Saturday, January 14, 2006


Updating Whole Library

I've just worked my way through a 161-page document updating some 20 figures. During the course of doing this, I created a library and popped a copy of each updated figure into the library. However, at some point, I became suspicious that the justification settings for the legend paragraph in each of these figures left something to be desired -- I was getting awful word spacing. Indeed, I needed to change them from the default (on the left) to my preferred settings (on the right) [Sorry about the space that follows -- I don't seem to have control over it.]:

Default Min. Des. Max
Word Spacing 80% 100% 133%
Letter Spacing 0% 0% 0%
Glyph Scaling 100% 100% 100%

Preferred Min. Des. Max
80% 100% 125%
-2% 0% 1%
98% 100% 101%

So, I did that. Of course, when I say "preferred" I'm talking about preferred for this particular paragraph style used in the particular way it is being used. We could have a long discussion about this, but it is a side issue as far as the script I now need is concerned.

The issue is to update the library with the latest version of each of these figures without having to step through each of the pages manually looking for them. When I created them, I labeled each of them. The script I used to move them into the library named the library items (assets in a script) for those labels. So, it ought to be as simple as interating through the page items of the document looking for the labeled item and then updating it in the library.

Well, not quite because I have another series of figures that use the same labels! Aargh. Happens, though, that in those other figures, the labeled item is a rectangle (with an image in it) while the figures I actually care about are groups. So, that makes it easy to tell one from another.

Because they're all anchored objects, though, I have to get at them indirectly -- I can't just ask for myDoc.groups. But I can ask for myStory.groups if I can get myStory pointing at the right story -- and that's easiest because it is the longest story in the document.

So, here goes:
//DESCRIPTION: Grab library elements from longest story

Document.prototype.longestStory = function() {
var myStories = this.stories.everyItem().length;
var myLim = myStories.length;
var longStory = 0;
for (var i = 0; myLim > i; i++) {
if (myStories[i] > longStory) {
var myStory = i;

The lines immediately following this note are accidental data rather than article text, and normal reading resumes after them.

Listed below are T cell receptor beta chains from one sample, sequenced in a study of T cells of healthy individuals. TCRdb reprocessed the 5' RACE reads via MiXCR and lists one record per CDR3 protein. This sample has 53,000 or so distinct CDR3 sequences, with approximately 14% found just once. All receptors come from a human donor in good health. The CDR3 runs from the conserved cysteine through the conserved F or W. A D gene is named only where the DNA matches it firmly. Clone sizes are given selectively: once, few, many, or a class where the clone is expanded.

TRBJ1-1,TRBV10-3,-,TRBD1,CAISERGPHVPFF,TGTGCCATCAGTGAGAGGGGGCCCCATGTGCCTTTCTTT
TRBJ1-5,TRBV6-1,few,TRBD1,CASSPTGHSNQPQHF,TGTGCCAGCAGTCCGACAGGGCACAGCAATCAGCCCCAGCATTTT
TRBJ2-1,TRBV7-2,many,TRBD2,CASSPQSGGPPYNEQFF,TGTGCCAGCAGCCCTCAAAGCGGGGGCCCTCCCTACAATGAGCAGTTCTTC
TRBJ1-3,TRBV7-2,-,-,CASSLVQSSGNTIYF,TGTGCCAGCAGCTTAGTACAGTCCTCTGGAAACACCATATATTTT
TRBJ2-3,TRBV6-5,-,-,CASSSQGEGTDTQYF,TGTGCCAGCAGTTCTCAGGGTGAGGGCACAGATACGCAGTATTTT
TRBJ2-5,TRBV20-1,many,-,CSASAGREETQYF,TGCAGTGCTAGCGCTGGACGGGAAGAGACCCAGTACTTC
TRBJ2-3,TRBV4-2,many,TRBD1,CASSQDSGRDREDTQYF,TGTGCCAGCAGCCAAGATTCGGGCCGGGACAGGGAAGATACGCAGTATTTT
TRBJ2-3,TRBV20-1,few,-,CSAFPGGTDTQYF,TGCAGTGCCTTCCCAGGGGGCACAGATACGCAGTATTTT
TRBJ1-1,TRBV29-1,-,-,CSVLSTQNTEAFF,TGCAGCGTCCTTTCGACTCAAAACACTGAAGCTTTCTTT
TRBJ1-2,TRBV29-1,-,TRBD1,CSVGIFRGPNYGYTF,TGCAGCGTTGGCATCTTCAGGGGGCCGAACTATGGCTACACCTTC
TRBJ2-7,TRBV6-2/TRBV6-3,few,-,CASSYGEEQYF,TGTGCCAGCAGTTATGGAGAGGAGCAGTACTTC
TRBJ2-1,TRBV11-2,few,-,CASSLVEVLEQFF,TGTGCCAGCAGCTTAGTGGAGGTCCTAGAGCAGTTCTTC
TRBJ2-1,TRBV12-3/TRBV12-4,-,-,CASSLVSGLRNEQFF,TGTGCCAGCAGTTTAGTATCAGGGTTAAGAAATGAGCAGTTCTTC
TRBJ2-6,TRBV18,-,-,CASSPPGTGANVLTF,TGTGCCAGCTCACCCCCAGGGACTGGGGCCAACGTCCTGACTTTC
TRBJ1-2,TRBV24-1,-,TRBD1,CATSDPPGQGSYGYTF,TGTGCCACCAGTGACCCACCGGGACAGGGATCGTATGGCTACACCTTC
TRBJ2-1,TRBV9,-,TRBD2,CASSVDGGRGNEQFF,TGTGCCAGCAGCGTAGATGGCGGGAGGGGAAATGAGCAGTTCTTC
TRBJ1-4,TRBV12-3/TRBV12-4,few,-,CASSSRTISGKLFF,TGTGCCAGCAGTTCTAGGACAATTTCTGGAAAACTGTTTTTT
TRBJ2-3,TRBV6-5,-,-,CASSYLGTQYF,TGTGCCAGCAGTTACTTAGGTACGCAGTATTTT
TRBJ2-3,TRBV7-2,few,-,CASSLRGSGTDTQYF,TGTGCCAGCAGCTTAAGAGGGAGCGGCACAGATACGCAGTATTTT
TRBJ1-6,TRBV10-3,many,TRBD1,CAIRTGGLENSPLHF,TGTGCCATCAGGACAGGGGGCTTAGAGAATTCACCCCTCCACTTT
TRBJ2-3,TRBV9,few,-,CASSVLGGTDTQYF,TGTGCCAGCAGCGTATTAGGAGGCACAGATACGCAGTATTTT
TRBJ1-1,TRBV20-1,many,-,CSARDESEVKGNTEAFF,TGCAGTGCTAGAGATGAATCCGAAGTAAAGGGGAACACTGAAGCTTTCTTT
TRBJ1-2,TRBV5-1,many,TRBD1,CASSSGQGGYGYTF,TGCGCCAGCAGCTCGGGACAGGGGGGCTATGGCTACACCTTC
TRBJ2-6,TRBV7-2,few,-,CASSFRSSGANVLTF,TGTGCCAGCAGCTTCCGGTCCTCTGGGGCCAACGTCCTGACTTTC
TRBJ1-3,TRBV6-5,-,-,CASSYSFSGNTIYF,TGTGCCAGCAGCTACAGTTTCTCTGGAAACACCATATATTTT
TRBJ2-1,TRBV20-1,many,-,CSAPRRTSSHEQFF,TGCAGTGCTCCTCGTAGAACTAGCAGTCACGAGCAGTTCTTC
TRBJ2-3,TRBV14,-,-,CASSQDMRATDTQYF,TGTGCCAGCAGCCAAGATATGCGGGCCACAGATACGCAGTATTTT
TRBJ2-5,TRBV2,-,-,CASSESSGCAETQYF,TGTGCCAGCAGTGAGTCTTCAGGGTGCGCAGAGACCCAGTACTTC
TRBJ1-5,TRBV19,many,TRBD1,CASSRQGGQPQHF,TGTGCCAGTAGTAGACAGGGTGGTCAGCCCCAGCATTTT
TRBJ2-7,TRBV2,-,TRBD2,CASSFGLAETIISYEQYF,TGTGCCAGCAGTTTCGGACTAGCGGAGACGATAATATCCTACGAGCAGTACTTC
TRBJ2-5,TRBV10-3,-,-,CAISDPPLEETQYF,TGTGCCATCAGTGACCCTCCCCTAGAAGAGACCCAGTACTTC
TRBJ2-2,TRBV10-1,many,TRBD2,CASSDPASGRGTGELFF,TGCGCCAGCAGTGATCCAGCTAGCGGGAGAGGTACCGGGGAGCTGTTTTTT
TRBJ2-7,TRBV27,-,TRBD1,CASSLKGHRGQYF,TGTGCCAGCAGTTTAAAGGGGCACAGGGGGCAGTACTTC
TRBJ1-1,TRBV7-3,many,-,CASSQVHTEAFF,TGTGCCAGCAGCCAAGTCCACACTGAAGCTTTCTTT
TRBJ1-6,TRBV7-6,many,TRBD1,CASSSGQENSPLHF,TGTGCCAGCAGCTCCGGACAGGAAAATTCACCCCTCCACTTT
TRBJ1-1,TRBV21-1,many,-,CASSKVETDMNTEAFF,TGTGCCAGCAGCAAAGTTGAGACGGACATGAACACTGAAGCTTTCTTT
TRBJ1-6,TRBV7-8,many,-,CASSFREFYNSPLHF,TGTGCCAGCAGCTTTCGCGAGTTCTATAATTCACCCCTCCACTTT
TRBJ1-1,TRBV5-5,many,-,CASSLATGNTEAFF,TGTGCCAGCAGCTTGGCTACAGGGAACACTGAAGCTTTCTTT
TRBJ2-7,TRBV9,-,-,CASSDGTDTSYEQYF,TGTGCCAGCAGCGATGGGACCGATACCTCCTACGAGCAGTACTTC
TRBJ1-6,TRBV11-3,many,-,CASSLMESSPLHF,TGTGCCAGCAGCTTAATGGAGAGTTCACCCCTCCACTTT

longStory = myStories[i];
return this.stories[myStory]

if (app.libraries.length != 1) errorExit ("Please have exactly one library open for this script");
myDoc = app.activeDocument;
myLib = app.libraries[0];
myStory = myDoc.longestStory();
And we're all set. We have the library, the document, and the story.

But I'm starting to think I need to improve my longestStory() method. The problem is that some of my documents have a prodigious number of stories in them -- this one has 1947 stories -- and so checking the lot takes a fair amount of time. But that's for another day. Right now, I need this script fast and I don't have time for strategic improvements.

So let's gather the information we need:
myAssetNames = myLib.assets.everyItem().name;
myGroupNames = myStory.groups.everyItem().label;
That was easy. So now we need to walk down myAssetNames and find the corresponding group and update the asset. We need to allow for the possibility that the group doesn't exist in this document. The best way to do this is to add another method. This is one I lifted from the Adobe User to User InDesign_Scripting forum, although the original message seems to have disappeared into the ether.

Here's the method:
Array.prototype.indexOf = function(find,offs) {
for( var i = offs == undefined ? 0 : offs; this.length > i; i++ ) {
if( this[i]==find ) {return i}
return -1;
So, with this available to us, our main loop looks like this:
for (var j = myAssetNames.length - 1; j >= 0; j--) {
var myIndex = myGroupNames.indexOf(myAssetNames[j]);
if (myIndex != -1) {
replaceAsset(myLib, myLib.assets[j], myStory.groups[myIndex]);
And that's it, except for writing the replaceAsset(theLib, theAsset, theObject) function. Notice that this function could easily be useful in another context. That's one reason for making it a function.
function replaceAsset(theLib, theAsset, theObject) {
var theProps =
var myNewAsset =; = theProps;
And that should be that! And, indeed it was -- once I'd fixed a couple of minor typos.

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